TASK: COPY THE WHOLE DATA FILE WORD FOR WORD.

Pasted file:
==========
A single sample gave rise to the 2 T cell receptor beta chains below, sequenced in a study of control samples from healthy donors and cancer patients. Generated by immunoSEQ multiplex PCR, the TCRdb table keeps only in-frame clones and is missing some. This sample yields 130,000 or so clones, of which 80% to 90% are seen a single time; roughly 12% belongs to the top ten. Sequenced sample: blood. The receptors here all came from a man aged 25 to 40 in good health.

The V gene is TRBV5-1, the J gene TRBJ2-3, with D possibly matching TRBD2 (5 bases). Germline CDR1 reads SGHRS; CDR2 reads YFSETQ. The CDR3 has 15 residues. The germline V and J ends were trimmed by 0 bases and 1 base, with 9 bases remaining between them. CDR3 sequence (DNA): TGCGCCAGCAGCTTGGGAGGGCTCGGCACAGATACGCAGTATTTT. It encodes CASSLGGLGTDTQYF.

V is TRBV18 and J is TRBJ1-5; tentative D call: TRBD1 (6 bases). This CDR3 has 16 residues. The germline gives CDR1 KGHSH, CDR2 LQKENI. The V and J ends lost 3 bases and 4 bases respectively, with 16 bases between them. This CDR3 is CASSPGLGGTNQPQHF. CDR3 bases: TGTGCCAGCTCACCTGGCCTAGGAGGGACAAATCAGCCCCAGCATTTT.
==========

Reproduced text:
A single sample gave rise to the 2 T cell receptor beta chains below, sequenced in a study of control samples from healthy donors and cancer patients. Generated by immunoSEQ multiplex PCR, the TCRdb table keeps only in-frame clones and is missing some. This sample yields 130,000 or so clones, of which 80% to 90% are seen a single time; roughly 12% belongs to the top ten. Sequenced sample: blood. The receptors here all came from a man aged 25 to 40 in good health.

The V gene is TRBV5-1, the J gene TRBJ2-3, with D possibly matching TRBD2 (5 bases). Germline CDR1 reads SGHRS; CDR2 reads YFSETQ. The CDR3 has 15 residues. The germline V and J ends were trimmed by 0 bases and 1 base, with 9 bases remaining between them. CDR3 sequence (DNA): TGCGCCAGCAGCTTGGGAGGGCTCGGCACAGATACGCAGTATTTT. It encodes CASSLGGLGTDTQYF.

V is TRBV18 and J is TRBJ1-5; tentative D call: TRBD1 (6 bases). This CDR3 has 16 residues. The germline gives CDR1 KGHSH, CDR2 LQKENI. The V and J ends lost 3 bases and 4 bases respectively, with 16 bases between them. This CDR3 is CASSPGLGGTNQPQHF. CDR3 bases: TGTGCCAGCTCACCTGGCCTAGGAGGGACAAATCAGCCCCAGCATTTT.